04/05/2021 | News release | Distributed by Public on 04/05/2021 03:06
One of the most prolific documentary and portrait photographers of her generation, Mary Ellen Mark (1940-2015) is known for her compassionate and candid photographs of subjects living on the fringes of mainstream society. Now on view through August 8, Mary Ellen Mark: Girlhood explores the artist's depictions of girls and young women from around the world.
Mark often took personal interest in those she met and photographed, revisiting the same places or people over the course of many years and sometimes even forming lasting connections. Learn about Mark's relationships with several of her subjects, who she portrayed with empathy, humor, and candor.
Erin Blackwell (Tiny)
Mark's involvement with Erin Blackwell (nicknamed 'Tiny') began in 1983, when the girl was just 13. Mark was working on Streetwise, a project that documented children living on the streets of Seattle. Of all the children she photographed for the project, Mark formed a particular bond with Blackwell, a runaway. Over the next 32 years, Mark documented Tiny's difficult adolescence as a teenage sex worker and drug addict and her adulthood as a mother of 10. For her follow-up project, Tiny, Streetwise Revisited, Mark compiled images of Blackwell and her growing family from 1983 to 2015. In J'Lisa Looks Through the Blinds (2014), Tiny's daughter J'Lisa peers out of a window, her expression brimming with anticipation and skepticism. Mark and Blackwell stayed in touch until Mark's death in 2015.
Mark met Jeanette Alejandro at the Puerto Rican Day parade in New York City in 1978. At the time, Jeanette was 15 and pregnant. Mark photographed Jeanette throughout her pregnancy, and when she went into labor, Mark captured the birth. Jeanette and Victor, Brooklyn, New York (1979) depicts the young couple lying on a bed, a sweet and intimate scene. In 2018, when asked about Mark, Jeanette recalled, 'When Mary Ellen talked to you, she always made you feel like you're important too, no matter what situation you were in…She knew how to come into our world.'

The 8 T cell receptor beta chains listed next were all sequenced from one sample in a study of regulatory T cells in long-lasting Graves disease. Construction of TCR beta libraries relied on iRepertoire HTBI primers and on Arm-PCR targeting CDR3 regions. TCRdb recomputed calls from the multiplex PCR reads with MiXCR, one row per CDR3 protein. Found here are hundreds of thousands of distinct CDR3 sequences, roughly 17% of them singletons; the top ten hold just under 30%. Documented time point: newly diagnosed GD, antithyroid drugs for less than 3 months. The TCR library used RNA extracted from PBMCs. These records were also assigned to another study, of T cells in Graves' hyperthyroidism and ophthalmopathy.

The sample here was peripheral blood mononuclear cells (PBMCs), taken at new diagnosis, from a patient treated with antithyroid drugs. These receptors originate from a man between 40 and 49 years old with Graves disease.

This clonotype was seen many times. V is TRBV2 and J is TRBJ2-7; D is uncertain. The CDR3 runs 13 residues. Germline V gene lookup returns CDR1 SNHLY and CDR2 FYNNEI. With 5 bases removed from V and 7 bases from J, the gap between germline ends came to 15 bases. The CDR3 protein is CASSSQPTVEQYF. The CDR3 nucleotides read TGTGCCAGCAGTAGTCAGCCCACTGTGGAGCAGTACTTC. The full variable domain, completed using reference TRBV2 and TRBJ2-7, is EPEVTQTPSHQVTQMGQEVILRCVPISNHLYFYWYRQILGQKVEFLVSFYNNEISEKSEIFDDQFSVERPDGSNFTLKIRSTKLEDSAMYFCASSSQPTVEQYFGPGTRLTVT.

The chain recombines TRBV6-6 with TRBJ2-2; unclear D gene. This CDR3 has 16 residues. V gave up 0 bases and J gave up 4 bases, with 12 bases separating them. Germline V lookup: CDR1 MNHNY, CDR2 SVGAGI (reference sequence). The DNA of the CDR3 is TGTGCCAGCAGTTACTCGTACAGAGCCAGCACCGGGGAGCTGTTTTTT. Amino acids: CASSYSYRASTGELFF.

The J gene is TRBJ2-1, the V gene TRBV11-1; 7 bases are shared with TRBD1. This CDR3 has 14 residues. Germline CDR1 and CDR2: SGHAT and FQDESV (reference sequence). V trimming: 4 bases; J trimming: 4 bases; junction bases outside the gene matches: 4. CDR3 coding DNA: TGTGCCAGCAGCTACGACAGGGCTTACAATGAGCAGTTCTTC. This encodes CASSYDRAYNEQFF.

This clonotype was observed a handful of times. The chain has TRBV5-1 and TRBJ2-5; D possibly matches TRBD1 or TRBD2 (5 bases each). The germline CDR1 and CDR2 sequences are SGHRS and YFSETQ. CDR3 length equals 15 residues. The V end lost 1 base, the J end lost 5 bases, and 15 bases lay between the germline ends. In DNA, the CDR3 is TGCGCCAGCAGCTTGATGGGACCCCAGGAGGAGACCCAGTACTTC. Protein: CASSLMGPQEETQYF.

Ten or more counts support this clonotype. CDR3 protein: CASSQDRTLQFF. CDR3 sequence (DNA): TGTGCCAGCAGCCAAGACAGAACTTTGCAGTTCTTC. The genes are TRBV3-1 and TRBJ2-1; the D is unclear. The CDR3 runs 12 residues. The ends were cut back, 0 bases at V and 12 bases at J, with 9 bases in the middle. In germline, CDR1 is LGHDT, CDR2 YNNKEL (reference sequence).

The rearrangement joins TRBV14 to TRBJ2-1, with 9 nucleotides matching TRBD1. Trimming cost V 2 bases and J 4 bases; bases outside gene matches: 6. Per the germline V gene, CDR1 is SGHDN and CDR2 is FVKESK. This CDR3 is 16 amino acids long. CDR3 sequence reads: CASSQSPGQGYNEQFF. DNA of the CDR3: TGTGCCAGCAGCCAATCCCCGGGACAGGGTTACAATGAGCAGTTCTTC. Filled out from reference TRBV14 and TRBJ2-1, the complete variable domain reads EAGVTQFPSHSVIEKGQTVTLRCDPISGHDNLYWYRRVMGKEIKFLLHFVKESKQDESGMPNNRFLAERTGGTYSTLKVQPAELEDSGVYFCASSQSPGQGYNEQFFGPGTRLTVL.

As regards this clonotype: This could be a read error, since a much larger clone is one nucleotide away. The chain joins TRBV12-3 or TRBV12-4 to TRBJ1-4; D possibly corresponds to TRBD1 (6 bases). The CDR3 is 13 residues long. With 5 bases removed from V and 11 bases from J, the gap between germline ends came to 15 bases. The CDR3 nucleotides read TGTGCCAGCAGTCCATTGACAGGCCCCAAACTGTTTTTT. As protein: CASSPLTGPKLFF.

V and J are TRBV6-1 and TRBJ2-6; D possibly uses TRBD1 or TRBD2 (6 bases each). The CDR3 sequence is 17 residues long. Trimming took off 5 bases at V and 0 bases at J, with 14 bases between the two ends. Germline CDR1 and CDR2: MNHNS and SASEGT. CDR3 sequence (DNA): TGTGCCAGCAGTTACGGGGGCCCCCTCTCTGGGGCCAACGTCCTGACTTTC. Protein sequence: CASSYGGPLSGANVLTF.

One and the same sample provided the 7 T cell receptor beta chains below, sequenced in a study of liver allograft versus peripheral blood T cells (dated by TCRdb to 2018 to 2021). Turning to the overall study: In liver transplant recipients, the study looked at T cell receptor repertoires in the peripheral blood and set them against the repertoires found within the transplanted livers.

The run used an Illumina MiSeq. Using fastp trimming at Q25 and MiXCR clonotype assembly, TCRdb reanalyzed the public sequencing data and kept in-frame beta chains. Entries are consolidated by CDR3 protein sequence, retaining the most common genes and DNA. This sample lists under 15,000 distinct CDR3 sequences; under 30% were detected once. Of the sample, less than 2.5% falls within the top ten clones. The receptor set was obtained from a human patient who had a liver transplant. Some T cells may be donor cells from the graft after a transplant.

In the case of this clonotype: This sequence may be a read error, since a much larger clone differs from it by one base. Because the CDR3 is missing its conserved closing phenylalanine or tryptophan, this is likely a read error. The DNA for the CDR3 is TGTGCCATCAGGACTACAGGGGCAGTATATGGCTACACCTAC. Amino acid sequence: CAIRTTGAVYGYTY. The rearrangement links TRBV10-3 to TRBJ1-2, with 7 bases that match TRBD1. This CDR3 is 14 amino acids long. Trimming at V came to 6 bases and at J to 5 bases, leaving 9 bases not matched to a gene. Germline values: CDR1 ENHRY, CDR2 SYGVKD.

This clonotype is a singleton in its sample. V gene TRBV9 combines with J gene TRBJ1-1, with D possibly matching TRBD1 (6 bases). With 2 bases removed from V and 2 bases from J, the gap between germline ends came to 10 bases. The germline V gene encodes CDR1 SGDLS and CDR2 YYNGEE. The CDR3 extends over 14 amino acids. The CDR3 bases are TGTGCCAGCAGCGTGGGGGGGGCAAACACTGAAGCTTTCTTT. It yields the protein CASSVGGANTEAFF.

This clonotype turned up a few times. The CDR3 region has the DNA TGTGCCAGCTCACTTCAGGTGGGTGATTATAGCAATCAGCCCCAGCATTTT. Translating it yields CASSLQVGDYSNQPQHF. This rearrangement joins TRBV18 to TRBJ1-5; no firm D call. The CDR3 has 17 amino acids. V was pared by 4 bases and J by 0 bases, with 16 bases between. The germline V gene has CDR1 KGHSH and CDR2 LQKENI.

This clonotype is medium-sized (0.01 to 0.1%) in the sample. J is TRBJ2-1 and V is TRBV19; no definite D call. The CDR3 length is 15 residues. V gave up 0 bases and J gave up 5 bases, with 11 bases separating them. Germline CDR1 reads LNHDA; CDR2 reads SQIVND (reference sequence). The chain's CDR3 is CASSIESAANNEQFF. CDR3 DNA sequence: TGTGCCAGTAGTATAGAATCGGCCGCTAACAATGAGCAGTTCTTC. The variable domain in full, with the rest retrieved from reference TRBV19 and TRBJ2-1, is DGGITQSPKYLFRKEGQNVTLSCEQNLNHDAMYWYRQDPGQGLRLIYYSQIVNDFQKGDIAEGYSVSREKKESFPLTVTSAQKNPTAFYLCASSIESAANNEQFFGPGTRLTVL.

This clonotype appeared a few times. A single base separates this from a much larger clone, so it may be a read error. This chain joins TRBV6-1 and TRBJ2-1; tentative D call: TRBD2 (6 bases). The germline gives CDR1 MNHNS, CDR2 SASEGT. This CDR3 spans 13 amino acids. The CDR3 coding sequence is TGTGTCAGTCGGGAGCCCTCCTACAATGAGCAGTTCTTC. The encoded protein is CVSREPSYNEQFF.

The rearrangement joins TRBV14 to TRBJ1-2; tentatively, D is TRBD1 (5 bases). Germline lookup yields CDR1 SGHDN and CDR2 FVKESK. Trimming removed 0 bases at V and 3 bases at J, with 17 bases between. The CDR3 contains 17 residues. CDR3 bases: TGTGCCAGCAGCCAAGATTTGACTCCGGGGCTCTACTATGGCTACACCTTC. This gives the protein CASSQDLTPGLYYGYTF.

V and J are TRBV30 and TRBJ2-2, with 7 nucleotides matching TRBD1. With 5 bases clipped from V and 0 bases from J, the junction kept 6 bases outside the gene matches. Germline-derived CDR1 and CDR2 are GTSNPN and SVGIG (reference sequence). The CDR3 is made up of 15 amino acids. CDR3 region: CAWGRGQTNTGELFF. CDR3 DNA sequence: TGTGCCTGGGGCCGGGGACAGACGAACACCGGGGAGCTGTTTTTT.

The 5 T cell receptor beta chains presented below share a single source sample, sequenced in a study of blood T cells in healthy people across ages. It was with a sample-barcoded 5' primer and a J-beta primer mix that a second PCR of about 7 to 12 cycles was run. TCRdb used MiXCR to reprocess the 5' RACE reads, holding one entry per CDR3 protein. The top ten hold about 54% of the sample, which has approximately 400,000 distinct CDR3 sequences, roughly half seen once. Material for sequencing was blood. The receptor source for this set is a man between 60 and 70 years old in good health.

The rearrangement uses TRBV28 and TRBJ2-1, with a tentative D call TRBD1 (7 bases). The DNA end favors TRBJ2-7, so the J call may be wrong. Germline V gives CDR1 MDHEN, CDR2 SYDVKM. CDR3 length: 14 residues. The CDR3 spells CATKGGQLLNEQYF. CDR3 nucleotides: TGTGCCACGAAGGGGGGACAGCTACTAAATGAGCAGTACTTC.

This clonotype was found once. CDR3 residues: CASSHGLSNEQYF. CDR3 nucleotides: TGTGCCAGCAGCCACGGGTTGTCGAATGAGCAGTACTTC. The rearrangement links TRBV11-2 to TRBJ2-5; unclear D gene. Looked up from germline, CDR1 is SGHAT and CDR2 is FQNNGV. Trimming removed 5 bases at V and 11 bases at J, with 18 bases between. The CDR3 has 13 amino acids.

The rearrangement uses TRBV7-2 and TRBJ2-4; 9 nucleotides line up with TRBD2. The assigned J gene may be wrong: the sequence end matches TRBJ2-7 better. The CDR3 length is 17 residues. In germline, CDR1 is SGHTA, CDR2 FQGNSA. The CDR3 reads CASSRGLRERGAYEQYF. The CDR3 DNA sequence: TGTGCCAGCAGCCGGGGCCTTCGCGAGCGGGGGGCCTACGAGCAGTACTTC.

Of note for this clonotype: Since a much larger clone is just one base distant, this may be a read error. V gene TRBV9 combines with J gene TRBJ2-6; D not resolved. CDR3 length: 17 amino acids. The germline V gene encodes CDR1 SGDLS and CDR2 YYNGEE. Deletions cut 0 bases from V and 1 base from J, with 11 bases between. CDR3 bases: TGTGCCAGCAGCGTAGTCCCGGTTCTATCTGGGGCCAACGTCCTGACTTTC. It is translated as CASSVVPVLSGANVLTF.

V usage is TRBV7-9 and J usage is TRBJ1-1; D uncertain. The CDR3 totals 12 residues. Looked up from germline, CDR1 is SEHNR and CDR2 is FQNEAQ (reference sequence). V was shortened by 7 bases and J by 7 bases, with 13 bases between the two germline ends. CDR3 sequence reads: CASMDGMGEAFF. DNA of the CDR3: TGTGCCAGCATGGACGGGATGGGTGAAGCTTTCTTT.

In 1975, Mark was on assignment taking behind-the-scenes photos on the set of the film One Flew Over the Cuckoo's Nest, shot at the Oregon State Hospital. While there, she encountered the women living in Ward 81, a high-security ward for women considered dangerous to themselves or others. Interested in getting to know these women and documenting their lives in the hospital, Mark and writer Karen Folger Jacobs gained permission to live in an available space next to Ward 81 for thirty-six days. Laurie in the Bathtub, Ward 81, Oregon State Hospital, Oregon (1976) shows a young patient nearly submerged in a bath. Mark cropped the photograph closely around the tub, so a viewer might assume that Laurie is an average teenager taking a bath in her home. Her open expression provides no clue that she is institutionalized. Mark took care in getting to know the girls and women living in Ward 81, revealing their private selves beyond their diagnoses.